A solar blanket for container ships, a robot that can write, and a cost-effective prosthetic arm. These were just some of the ingenious projects designed and built by school pupils that were on display at the University of Cape Town (UCT) during the recent Eskom Expo for Young Scientists.
More than 650 pupils from 45 schools throughout the Peninsula participated in the regional finals of the expo, held at the UCT Sports Centre over the weekend. Girls accounted for more than half of the pupils who entered the regional finals, while more than a quarter of the entrants were from primary schools.
The Eskom Expo for Young Scientists is considered one of the most prestigious science competitions in South Africa. Students enter in 24 categories ranging from chemistry, engineering and food science, to energy, astronomy and sustainable development.
“Held annually since 1982, this is one of the many regional events held around the country in which pupils from grade 6 to 12 showcase their science skills and all the amazing projects they have designed and built,” said Professor Susan Bourne, acting dean of the Faculty of Science.
The future of science
“The goal of the expo is to inspire young scientists. It serves as a vehicle to showcase the work, ideas and abilities of the future science leaders throughout South Africa. As a country and continent we face a critical skills shortage in maths, science and technology, so events like this are hugely important,” she explained, telling the youngsters she hoped many of them would choose UCT to further their studies
“The Faculty of Science at UCT attracts some of the very best school leavers in the country and we offer a range of subjects from astronomy to oceanography – or, as I sometimes put it, from the stars to the sea and absolutely everything in between.”
Many of the judges of the Cape Town leg were postgraduate students and staff members from UCT, who volunteered their time. They were, in turn, encouraged and inspired by the range of talent and ideas.
Professor Nicola Illing, deputy dean of the science faculty, said UCT interfaces at multiple levels for the expo.
“We pull in a lot of our undergraduate students, postgraduates and postdocs. Academic staff also contribute to the judging. Other UCT staff also help during the expo weekend, including our cleaning services, traffic services, security and classroom support.”
UCT also helps the teachers from the various schools to mentor the young scientists. The teachers were credited for helping and inspiring the learners to develop their science interests and talent.
“We want to show how technology can build, can do brilliant things and can do good in the world.”
Sustainability at sea
One of the projects that caught the attention of the judges was by Ngabelwa Nikwe and Nerissa Sucram, of Simon’s Town School. They researched, designed and produced a solar blanket that can be used to cover containers on ships.
The two learners, who study maritime economics and nautical science, came up with two prototypes before settling on their final version.
“We focused on containers, as they are the highest consumers of energy on board a vessel. We looked at flexible and lightweight solar panels that are made of silicon and can be folded, rolled and stacked away. It’s basically canvas with the solar panels stuck and mounted on top. This can be fitted on all containers and tied on with ropes,” explained Sucram.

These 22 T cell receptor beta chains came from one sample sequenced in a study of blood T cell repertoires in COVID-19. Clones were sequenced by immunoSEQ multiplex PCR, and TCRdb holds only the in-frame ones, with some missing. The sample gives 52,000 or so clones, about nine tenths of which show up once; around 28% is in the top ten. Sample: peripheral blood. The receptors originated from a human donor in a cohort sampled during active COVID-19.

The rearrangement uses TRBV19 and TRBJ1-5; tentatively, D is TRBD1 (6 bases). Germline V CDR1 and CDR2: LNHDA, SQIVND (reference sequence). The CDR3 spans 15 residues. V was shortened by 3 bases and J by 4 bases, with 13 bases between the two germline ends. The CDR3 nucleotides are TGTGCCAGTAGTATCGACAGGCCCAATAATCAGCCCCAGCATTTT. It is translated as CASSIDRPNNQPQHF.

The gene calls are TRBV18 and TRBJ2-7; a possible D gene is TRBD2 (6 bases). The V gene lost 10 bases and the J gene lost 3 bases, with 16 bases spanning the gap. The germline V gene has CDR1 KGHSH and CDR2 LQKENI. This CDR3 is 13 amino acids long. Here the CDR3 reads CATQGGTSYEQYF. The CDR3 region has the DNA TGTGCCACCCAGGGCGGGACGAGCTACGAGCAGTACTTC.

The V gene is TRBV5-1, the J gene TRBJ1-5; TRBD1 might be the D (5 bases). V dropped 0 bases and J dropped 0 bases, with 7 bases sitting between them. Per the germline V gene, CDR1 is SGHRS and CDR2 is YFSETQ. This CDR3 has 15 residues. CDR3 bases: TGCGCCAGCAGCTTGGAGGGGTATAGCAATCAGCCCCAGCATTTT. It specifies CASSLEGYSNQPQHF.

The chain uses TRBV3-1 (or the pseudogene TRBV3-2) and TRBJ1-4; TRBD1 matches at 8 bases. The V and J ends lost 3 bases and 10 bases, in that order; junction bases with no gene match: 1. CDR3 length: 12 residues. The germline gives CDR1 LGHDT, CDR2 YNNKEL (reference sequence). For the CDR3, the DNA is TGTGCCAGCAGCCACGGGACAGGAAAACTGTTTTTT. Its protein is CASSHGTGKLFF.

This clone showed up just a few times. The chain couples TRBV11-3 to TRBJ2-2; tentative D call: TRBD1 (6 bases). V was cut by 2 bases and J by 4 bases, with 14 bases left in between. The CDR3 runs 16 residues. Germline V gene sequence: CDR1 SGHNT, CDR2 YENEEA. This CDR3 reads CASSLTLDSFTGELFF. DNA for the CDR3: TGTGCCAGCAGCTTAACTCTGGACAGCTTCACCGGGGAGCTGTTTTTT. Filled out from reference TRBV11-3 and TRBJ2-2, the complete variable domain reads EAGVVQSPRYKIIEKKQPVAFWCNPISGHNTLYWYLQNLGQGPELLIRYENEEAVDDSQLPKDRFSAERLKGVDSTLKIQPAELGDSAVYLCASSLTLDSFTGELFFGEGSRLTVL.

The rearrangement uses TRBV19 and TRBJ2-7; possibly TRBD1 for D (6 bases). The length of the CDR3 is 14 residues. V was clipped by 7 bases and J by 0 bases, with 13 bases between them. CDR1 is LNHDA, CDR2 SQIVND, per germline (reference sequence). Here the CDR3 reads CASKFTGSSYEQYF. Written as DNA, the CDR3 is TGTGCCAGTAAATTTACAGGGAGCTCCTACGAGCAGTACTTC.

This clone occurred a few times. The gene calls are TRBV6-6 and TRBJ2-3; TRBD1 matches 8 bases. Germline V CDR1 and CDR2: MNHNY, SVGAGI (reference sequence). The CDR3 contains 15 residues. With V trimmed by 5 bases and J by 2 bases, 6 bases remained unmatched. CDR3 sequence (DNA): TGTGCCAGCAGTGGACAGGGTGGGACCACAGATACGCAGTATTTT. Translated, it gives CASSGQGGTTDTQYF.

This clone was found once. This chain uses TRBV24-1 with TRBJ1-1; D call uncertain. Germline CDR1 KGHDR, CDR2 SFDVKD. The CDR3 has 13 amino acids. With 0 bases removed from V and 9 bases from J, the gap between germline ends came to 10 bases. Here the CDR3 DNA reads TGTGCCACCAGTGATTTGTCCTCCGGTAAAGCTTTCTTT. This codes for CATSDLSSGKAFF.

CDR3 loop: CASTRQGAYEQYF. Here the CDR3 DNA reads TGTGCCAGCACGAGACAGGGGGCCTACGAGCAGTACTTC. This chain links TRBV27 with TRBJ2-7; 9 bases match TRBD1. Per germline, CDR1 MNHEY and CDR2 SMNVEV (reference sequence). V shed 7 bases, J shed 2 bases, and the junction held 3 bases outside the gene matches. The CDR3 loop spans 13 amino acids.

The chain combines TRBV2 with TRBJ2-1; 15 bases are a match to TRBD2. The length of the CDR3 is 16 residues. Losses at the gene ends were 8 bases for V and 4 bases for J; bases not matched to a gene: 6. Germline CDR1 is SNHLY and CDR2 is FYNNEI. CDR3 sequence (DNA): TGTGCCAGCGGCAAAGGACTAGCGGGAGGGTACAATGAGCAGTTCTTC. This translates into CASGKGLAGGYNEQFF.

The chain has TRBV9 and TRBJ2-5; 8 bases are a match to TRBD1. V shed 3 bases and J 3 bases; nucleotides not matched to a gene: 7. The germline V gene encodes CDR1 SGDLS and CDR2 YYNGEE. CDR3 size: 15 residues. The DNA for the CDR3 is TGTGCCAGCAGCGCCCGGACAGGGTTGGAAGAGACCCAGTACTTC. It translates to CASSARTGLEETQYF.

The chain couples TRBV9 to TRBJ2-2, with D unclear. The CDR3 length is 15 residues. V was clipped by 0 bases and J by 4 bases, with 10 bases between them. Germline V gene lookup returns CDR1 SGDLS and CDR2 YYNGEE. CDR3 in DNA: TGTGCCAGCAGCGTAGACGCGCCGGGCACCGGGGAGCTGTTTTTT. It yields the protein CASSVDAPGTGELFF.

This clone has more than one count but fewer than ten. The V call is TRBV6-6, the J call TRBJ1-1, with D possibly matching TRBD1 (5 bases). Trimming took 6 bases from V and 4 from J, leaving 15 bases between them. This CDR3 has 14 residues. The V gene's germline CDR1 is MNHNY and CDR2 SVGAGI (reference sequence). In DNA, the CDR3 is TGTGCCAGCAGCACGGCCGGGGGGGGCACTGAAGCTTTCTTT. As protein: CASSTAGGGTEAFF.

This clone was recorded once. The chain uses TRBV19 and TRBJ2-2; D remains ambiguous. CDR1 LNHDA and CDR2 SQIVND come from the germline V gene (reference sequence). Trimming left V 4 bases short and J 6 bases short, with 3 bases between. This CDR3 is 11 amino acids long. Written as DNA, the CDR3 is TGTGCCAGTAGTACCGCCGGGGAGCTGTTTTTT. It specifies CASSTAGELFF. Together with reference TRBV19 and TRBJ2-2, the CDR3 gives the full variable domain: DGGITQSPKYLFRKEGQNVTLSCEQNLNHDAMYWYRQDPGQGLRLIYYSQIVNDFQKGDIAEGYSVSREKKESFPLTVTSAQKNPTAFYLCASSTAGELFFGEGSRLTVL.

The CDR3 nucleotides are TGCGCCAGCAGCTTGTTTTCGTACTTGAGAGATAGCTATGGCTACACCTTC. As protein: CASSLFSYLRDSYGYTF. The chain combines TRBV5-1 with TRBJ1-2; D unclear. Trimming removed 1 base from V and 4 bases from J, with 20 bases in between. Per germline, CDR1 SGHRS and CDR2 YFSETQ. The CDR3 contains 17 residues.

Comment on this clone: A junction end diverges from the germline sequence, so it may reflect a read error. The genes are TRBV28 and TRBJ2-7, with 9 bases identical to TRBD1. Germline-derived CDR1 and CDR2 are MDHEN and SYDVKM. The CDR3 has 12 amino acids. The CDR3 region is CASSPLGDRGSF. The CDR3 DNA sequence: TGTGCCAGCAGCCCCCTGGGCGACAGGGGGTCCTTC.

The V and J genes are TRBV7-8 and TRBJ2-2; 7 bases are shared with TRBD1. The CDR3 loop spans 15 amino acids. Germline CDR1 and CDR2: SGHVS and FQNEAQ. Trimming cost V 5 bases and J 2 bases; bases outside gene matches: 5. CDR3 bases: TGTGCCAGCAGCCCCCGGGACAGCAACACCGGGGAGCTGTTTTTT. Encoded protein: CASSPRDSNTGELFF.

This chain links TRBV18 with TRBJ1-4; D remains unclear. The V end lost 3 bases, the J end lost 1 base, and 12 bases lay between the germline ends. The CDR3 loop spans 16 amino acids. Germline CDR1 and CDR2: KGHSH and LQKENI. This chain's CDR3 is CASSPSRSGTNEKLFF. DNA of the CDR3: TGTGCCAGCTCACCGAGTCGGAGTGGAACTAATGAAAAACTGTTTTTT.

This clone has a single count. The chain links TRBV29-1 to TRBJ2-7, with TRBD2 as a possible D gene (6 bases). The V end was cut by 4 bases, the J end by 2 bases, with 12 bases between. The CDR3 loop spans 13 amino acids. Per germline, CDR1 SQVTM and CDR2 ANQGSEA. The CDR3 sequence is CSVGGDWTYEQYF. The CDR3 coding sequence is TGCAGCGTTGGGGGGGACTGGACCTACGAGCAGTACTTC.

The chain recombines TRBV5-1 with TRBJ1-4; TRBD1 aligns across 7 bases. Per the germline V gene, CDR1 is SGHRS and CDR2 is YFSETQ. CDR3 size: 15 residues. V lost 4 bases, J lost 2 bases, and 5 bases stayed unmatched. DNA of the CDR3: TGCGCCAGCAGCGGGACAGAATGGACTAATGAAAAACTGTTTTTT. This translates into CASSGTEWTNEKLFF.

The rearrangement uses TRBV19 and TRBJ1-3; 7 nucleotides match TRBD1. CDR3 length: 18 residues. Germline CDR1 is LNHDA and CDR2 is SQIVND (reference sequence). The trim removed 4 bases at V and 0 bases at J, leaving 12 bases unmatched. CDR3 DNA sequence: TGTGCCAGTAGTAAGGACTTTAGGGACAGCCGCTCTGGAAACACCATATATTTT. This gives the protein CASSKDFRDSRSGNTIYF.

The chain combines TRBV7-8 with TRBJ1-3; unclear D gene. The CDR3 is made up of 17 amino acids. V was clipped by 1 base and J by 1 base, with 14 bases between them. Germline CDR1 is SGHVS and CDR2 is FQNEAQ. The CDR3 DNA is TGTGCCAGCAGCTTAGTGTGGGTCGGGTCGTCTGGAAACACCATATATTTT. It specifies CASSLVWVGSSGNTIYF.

The two young scientists also looked into how to keep each container at a certain temperature, depending on the freight – from frozen food to appliances.
“We set out too to remove the impression that technology is here to destroy the environment. We want to show how technology can build, can do brilliant things and can do good in the world. We are trying to go green on board,” said Nikwe.
Tokoloho Rampai, a lecturer in the Department of Chemical Engineering, stopped by their stand and was fascinated with the project, seeing them as ahead of their time.
“We are worried about sustainability on land, but they are already thinking about it at sea. They are thinking of problems we will be facing in future. There is not a lot of maritime research on sustainability, so this is good news,” she said. She also encouraged them to consider studying at UCT.
Formula into function
Michael Hooper and Theon Smith, from Rondebosch Boysʼ High School, developed a robotic scribe that can be used when school learners and students are unable to write tests or exams due to arm or hand injuries.
“We thought it would be much more efficient if you could have a robot that could do that for you.”
“Normally what happens is that you hire a human scribe. But this has its problems. We thought it would be much more efficient if you could have a robot that could do that for you. You could tell it what to write and it eliminates the possibility of cheating as well,” said Hooper, a grade 11 learner.
Smith said working on the robotic scribe had been very stimulating and was in line with his interests in mathematics and science.
“I really like maths. It’s fun for me because you can solve major problems. You can turn a formula into a function. It’s very satisfying. I like science in general because it explains the world and I can do cool stuff,” he said.
Bursaries and prizes
Winning students from the 35 expo regions in South Africa get the opportunity to compete against each other. Some of them will also get the chance to participate at the Young Scientists International Science Fair, where they compete to win local and international bursaries, cash and other prizes.
While not everyone would emerge as winners, Bourne said, everyone should be very proud of what they had achieved.
“I want to congratulate every single one of you who has entered a project. Whether you win or not, you've done an amazing job.”
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